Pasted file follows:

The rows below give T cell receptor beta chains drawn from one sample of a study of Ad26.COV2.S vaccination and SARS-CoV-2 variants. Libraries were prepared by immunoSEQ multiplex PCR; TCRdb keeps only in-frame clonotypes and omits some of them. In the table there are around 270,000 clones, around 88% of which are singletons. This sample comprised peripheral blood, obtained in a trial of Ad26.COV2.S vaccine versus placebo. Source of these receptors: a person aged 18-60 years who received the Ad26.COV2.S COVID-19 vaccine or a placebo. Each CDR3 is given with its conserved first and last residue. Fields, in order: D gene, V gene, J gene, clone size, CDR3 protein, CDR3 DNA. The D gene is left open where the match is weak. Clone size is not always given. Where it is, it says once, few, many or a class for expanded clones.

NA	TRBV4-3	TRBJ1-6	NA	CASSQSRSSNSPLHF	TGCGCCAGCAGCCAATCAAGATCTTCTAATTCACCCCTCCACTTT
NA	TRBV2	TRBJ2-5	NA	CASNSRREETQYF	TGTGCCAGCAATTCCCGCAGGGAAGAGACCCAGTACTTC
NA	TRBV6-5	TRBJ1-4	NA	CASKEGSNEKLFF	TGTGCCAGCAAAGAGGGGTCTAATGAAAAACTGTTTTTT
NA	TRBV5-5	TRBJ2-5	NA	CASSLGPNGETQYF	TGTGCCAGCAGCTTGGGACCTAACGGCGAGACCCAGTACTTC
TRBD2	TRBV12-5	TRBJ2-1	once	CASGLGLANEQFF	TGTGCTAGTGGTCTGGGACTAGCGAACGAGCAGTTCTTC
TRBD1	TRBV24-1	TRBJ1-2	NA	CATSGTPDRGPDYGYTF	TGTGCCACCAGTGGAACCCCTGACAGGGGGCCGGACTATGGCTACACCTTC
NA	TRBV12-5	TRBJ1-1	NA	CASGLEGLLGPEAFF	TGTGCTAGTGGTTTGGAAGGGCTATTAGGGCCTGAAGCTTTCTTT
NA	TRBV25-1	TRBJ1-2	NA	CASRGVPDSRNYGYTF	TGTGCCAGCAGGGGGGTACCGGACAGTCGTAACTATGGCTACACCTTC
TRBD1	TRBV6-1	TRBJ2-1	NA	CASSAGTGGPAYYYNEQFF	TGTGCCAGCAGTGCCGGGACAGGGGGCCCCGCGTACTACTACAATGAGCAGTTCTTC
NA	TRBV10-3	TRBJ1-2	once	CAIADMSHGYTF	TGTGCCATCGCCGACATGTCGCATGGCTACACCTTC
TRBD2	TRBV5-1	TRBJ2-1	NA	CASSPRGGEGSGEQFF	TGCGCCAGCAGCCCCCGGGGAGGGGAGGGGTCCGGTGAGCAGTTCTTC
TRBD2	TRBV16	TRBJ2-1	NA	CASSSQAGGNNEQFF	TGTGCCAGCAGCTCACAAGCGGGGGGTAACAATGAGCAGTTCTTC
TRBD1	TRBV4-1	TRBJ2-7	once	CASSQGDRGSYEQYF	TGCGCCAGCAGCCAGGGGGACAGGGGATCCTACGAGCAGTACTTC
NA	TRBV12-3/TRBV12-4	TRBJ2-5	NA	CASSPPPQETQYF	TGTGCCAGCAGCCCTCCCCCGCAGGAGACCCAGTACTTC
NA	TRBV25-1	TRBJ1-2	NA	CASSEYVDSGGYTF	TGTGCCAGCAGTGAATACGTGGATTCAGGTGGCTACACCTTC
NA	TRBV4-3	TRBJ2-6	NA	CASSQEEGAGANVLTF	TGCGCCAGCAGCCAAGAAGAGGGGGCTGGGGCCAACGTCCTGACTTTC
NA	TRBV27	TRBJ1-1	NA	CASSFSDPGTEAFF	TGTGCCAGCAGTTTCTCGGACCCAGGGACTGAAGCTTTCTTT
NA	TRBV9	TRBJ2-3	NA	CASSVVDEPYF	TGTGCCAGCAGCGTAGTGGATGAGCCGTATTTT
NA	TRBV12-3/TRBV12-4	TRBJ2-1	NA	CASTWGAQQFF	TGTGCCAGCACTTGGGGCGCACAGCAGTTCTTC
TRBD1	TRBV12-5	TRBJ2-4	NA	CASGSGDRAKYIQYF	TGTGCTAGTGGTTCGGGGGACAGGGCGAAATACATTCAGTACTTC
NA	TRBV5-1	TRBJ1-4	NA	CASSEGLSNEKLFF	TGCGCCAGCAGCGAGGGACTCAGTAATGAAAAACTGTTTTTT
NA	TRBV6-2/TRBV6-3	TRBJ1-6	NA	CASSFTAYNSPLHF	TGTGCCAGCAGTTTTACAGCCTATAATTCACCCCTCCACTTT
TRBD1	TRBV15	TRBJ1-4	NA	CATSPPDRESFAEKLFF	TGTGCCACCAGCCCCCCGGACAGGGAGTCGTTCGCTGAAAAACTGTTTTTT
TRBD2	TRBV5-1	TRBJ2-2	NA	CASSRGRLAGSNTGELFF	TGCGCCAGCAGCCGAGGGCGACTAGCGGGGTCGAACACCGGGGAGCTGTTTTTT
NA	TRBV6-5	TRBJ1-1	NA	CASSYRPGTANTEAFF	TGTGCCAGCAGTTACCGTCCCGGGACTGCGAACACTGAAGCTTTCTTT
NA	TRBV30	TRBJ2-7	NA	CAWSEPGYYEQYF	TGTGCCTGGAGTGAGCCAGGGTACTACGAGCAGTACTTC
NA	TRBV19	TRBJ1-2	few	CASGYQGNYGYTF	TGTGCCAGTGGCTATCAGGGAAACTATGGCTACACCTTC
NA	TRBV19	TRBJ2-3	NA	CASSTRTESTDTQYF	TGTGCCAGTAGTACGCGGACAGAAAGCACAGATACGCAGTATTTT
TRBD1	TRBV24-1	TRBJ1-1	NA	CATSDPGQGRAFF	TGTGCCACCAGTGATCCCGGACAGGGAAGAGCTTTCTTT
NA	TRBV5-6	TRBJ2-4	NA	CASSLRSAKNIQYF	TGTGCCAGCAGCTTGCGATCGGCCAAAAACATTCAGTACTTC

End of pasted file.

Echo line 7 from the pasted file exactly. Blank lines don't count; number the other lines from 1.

TRBD1	TRBV24-1	TRBJ1-2	NA	CATSGTPDRGPDYGYTF	TGTGCCACCAGTGGAACCCCTGACAGGGGGCCGGACTATGGCTACACCTTC